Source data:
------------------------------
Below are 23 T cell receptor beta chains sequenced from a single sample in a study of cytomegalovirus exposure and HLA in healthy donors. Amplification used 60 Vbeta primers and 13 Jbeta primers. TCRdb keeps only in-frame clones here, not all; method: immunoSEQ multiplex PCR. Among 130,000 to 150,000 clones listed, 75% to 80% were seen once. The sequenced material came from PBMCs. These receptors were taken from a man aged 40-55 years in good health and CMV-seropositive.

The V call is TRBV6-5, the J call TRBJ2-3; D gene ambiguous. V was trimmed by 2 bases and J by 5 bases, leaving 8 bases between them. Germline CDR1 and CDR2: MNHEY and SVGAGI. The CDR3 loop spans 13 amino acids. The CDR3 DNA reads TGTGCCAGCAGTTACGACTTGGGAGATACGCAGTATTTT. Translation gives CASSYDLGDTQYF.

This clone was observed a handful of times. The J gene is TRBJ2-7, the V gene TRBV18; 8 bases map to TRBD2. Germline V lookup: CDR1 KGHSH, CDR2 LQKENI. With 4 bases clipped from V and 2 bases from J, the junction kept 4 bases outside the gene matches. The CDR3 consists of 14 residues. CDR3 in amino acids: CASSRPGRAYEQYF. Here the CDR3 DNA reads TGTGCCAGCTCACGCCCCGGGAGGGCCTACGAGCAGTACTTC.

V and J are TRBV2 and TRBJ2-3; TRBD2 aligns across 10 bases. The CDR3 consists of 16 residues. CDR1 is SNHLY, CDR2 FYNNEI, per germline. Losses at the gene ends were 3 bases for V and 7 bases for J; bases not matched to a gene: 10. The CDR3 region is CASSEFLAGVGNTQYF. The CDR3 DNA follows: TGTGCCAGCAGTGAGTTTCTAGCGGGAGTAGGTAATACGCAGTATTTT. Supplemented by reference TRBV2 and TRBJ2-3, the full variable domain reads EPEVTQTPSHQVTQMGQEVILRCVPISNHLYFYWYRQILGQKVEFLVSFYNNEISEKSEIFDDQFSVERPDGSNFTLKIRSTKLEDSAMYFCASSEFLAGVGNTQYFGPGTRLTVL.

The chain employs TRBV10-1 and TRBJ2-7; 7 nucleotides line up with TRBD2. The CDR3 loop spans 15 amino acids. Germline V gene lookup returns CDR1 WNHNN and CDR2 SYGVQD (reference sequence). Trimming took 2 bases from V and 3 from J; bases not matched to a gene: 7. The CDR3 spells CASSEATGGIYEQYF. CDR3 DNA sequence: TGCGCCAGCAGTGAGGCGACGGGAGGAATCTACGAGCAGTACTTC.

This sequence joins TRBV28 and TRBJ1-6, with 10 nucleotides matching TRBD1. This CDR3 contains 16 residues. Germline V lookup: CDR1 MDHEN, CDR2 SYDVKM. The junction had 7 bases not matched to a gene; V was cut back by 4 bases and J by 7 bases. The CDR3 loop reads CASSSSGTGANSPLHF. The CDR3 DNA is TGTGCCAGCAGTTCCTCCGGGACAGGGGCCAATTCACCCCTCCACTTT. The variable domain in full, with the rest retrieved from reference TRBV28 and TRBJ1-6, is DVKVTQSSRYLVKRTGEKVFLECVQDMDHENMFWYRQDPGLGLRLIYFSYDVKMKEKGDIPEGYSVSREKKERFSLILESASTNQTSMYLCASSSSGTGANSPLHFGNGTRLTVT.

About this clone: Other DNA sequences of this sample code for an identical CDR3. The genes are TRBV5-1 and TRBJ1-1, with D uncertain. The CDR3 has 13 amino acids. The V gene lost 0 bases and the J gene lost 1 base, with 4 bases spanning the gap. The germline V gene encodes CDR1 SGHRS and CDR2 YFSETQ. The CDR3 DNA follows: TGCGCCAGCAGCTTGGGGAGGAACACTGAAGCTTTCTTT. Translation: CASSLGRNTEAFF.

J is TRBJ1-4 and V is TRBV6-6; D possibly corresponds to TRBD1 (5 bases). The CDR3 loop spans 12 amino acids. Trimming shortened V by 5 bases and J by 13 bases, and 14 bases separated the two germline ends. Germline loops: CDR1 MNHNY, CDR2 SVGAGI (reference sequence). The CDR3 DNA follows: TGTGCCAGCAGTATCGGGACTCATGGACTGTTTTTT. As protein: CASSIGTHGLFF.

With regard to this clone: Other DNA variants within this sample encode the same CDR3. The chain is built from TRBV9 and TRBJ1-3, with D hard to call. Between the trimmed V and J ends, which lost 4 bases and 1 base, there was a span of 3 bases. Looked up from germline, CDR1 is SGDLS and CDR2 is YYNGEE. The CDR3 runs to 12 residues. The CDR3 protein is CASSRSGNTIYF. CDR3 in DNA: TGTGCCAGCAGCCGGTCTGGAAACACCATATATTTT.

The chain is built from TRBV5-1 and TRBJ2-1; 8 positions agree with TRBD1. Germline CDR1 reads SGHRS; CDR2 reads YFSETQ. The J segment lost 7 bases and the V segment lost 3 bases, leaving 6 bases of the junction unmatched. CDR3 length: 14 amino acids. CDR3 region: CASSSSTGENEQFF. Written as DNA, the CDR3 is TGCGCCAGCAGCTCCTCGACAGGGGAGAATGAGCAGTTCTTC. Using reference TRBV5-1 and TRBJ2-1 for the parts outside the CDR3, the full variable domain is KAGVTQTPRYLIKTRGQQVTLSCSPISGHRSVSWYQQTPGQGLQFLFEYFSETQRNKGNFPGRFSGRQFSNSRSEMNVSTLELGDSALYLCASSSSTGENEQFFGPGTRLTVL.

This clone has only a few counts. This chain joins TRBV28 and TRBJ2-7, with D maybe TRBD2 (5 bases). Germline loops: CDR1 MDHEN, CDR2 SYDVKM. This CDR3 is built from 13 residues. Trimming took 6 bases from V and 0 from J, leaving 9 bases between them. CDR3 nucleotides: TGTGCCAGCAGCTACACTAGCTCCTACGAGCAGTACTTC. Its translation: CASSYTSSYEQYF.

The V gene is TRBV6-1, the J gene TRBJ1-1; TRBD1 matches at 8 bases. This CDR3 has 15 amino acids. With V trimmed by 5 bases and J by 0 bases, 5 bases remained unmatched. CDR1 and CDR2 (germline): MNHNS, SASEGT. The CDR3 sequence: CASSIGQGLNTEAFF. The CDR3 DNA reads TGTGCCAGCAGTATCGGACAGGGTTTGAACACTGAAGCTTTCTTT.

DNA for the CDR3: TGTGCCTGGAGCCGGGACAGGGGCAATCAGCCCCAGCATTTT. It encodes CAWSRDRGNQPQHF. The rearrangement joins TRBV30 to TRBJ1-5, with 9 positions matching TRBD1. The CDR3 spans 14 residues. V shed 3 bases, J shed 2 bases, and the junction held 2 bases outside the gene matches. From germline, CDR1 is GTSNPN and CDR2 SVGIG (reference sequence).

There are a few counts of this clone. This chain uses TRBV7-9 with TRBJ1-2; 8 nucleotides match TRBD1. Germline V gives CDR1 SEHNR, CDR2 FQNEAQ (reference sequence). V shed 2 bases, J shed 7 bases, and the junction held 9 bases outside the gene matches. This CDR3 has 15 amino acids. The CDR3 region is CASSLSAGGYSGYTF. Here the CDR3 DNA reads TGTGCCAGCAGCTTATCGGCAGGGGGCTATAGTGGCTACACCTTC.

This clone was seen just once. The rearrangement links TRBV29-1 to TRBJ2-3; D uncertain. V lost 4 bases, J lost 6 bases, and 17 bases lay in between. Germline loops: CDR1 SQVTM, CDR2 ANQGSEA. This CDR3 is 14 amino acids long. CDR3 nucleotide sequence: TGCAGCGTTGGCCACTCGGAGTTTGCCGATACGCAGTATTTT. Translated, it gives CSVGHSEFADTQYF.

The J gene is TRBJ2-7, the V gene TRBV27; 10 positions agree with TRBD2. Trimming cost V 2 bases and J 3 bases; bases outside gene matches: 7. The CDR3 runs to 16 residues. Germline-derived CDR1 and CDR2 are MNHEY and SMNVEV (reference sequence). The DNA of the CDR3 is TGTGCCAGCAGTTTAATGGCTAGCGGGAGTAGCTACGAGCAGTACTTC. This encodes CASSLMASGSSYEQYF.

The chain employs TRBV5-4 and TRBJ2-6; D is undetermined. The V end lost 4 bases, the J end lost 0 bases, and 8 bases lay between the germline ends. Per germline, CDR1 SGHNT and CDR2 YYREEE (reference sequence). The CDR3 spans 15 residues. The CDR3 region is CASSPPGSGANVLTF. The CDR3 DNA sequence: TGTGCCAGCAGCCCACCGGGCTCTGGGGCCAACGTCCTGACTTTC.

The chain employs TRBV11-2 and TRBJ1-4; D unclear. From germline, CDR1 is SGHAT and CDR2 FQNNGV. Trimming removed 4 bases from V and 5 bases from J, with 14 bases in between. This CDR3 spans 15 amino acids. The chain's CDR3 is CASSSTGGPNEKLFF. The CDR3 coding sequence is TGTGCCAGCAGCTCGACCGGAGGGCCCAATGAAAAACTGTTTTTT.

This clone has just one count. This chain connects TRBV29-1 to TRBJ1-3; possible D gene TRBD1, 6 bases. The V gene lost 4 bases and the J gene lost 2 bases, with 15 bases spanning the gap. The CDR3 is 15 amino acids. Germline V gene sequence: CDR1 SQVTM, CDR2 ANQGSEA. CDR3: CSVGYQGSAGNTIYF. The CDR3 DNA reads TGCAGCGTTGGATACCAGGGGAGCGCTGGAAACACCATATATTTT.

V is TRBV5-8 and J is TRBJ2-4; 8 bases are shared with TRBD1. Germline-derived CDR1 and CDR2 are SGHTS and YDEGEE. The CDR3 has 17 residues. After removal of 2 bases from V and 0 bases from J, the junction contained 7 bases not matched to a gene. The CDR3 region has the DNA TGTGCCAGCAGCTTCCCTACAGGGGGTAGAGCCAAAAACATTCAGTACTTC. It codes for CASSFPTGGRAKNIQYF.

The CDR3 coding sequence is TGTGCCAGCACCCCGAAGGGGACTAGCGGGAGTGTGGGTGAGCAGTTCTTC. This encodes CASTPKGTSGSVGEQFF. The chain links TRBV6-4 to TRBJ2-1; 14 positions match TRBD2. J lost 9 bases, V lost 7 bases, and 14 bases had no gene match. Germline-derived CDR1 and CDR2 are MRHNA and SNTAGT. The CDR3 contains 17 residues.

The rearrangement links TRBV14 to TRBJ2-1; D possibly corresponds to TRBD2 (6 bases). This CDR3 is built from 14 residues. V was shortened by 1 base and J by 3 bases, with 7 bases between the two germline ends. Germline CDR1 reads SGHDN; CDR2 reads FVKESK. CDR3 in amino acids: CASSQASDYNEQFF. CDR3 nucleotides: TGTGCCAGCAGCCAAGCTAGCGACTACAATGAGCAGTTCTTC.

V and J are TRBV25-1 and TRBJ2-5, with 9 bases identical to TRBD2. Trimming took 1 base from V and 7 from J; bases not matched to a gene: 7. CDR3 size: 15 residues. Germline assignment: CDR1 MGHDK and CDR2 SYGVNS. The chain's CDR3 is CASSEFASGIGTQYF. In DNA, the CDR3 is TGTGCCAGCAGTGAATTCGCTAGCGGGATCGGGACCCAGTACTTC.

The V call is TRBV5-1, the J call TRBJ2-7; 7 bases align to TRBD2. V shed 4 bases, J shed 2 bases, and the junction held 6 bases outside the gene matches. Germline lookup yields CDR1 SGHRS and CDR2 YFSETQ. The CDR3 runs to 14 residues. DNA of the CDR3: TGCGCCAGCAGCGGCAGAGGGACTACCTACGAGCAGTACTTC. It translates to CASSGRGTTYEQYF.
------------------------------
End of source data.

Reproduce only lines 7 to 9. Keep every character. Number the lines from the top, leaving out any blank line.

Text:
About this clone: Other DNA sequences of this sample code for an identical CDR3. The genes are TRBV5-1 and TRBJ1-1, with D uncertain. The CDR3 has 13 amino acids. The V gene lost 0 bases and the J gene lost 1 base, with 4 bases spanning the gap. The germline V gene encodes CDR1 SGHRS and CDR2 YFSETQ. The CDR3 DNA follows: TGCGCCAGCAGCTTGGGGAGGAACACTGAAGCTTTCTTT. Translation: CASSLGRNTEAFF.

J is TRBJ1-4 and V is TRBV6-6; D possibly corresponds to TRBD1 (5 bases). The CDR3 loop spans 12 amino acids. Trimming shortened V by 5 bases and J by 13 bases, and 14 bases separated the two germline ends. Germline loops: CDR1 MNHNY, CDR2 SVGAGI (reference sequence). The CDR3 DNA follows: TGTGCCAGCAGTATCGGGACTCATGGACTGTTTTTT. As protein: CASSIGTHGLFF.

With regard to this clone: Other DNA variants within this sample encode the same CDR3. The chain is built from TRBV9 and TRBJ1-3, with D hard to call. Between the trimmed V and J ends, which lost 4 bases and 1 base, there was a span of 3 bases. Looked up from germline, CDR1 is SGDLS and CDR2 is YYNGEE. The CDR3 runs to 12 residues. The CDR3 protein is CASSRSGNTIYF. CDR3 in DNA: TGTGCCAGCAGCCGGTCTGGAAACACCATATATTTT.